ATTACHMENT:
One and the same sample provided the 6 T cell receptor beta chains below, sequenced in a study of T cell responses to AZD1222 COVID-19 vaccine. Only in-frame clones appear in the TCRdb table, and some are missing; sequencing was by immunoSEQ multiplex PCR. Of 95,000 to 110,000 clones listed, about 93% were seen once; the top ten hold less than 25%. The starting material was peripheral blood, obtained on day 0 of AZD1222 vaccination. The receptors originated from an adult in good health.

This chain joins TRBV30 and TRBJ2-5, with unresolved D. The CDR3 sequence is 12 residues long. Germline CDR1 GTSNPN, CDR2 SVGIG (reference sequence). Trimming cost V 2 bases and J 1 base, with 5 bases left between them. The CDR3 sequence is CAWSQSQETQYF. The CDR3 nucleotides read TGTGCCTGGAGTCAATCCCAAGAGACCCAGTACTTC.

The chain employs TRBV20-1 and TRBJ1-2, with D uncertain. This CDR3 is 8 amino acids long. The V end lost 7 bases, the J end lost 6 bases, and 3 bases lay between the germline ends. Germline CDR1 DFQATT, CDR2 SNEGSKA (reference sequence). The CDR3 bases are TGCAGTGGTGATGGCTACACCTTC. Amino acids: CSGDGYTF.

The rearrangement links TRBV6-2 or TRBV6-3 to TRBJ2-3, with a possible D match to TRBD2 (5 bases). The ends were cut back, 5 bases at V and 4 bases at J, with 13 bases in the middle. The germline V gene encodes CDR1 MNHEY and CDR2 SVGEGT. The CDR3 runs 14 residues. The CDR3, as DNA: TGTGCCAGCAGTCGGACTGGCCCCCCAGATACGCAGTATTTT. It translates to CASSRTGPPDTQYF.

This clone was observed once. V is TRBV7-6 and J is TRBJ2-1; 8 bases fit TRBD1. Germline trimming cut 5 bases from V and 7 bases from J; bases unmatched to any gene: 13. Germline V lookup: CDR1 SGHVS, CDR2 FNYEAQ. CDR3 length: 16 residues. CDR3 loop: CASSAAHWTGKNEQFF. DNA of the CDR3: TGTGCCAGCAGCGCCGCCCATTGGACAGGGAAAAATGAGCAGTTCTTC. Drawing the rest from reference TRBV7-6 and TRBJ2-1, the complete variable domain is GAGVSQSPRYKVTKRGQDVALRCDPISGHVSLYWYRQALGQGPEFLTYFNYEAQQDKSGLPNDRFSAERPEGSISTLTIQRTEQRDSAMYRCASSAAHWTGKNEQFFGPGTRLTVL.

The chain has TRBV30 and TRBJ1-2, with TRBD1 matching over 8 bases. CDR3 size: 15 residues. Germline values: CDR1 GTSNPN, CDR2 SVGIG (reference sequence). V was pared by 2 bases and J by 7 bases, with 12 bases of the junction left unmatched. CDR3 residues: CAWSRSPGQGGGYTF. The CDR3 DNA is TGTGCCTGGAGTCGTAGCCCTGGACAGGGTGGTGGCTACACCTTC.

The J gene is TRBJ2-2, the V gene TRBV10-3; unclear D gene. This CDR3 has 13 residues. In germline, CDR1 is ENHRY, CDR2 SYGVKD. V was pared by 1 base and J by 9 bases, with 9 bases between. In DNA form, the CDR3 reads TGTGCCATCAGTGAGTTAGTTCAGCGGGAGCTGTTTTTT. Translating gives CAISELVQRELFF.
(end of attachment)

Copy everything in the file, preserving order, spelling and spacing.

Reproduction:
One and the same sample provided the 6 T cell receptor beta chains below, sequenced in a study of T cell responses to AZD1222 COVID-19 vaccine. Only in-frame clones appear in the TCRdb table, and some are missing; sequencing was by immunoSEQ multiplex PCR. Of 95,000 to 110,000 clones listed, about 93% were seen once; the top ten hold less than 25%. The starting material was peripheral blood, obtained on day 0 of AZD1222 vaccination. The receptors originated from an adult in good health.

This chain joins TRBV30 and TRBJ2-5, with unresolved D. The CDR3 sequence is 12 residues long. Germline CDR1 GTSNPN, CDR2 SVGIG (reference sequence). Trimming cost V 2 bases and J 1 base, with 5 bases left between them. The CDR3 sequence is CAWSQSQETQYF. The CDR3 nucleotides read TGTGCCTGGAGTCAATCCCAAGAGACCCAGTACTTC.

The chain employs TRBV20-1 and TRBJ1-2, with D uncertain. This CDR3 is 8 amino acids long. The V end lost 7 bases, the J end lost 6 bases, and 3 bases lay between the germline ends. Germline CDR1 DFQATT, CDR2 SNEGSKA (reference sequence). The CDR3 bases are TGCAGTGGTGATGGCTACACCTTC. Amino acids: CSGDGYTF.

The rearrangement links TRBV6-2 or TRBV6-3 to TRBJ2-3, with a possible D match to TRBD2 (5 bases). The ends were cut back, 5 bases at V and 4 bases at J, with 13 bases in the middle. The germline V gene encodes CDR1 MNHEY and CDR2 SVGEGT. The CDR3 runs 14 residues. The CDR3, as DNA: TGTGCCAGCAGTCGGACTGGCCCCCCAGATACGCAGTATTTT. It translates to CASSRTGPPDTQYF.

This clone was observed once. V is TRBV7-6 and J is TRBJ2-1; 8 bases fit TRBD1. Germline trimming cut 5 bases from V and 7 bases from J; bases unmatched to any gene: 13. Germline V lookup: CDR1 SGHVS, CDR2 FNYEAQ. CDR3 length: 16 residues. CDR3 loop: CASSAAHWTGKNEQFF. DNA of the CDR3: TGTGCCAGCAGCGCCGCCCATTGGACAGGGAAAAATGAGCAGTTCTTC. Drawing the rest from reference TRBV7-6 and TRBJ2-1, the complete variable domain is GAGVSQSPRYKVTKRGQDVALRCDPISGHVSLYWYRQALGQGPEFLTYFNYEAQQDKSGLPNDRFSAERPEGSISTLTIQRTEQRDSAMYRCASSAAHWTGKNEQFFGPGTRLTVL.

The chain has TRBV30 and TRBJ1-2, with TRBD1 matching over 8 bases. CDR3 size: 15 residues. Germline values: CDR1 GTSNPN, CDR2 SVGIG (reference sequence). V was pared by 2 bases and J by 7 bases, with 12 bases of the junction left unmatched. CDR3 residues: CAWSRSPGQGGGYTF. The CDR3 DNA is TGTGCCTGGAGTCGTAGCCCTGGACAGGGTGGTGGCTACACCTTC.

The J gene is TRBJ2-2, the V gene TRBV10-3; unclear D gene. This CDR3 has 13 residues. In germline, CDR1 is ENHRY, CDR2 SYGVKD. V was pared by 1 base and J by 9 bases, with 9 bases between. In DNA form, the CDR3 reads TGTGCCATCAGTGAGTTAGTTCAGCGGGAGCTGTTTTTT. Translating gives CAISELVQRELFF.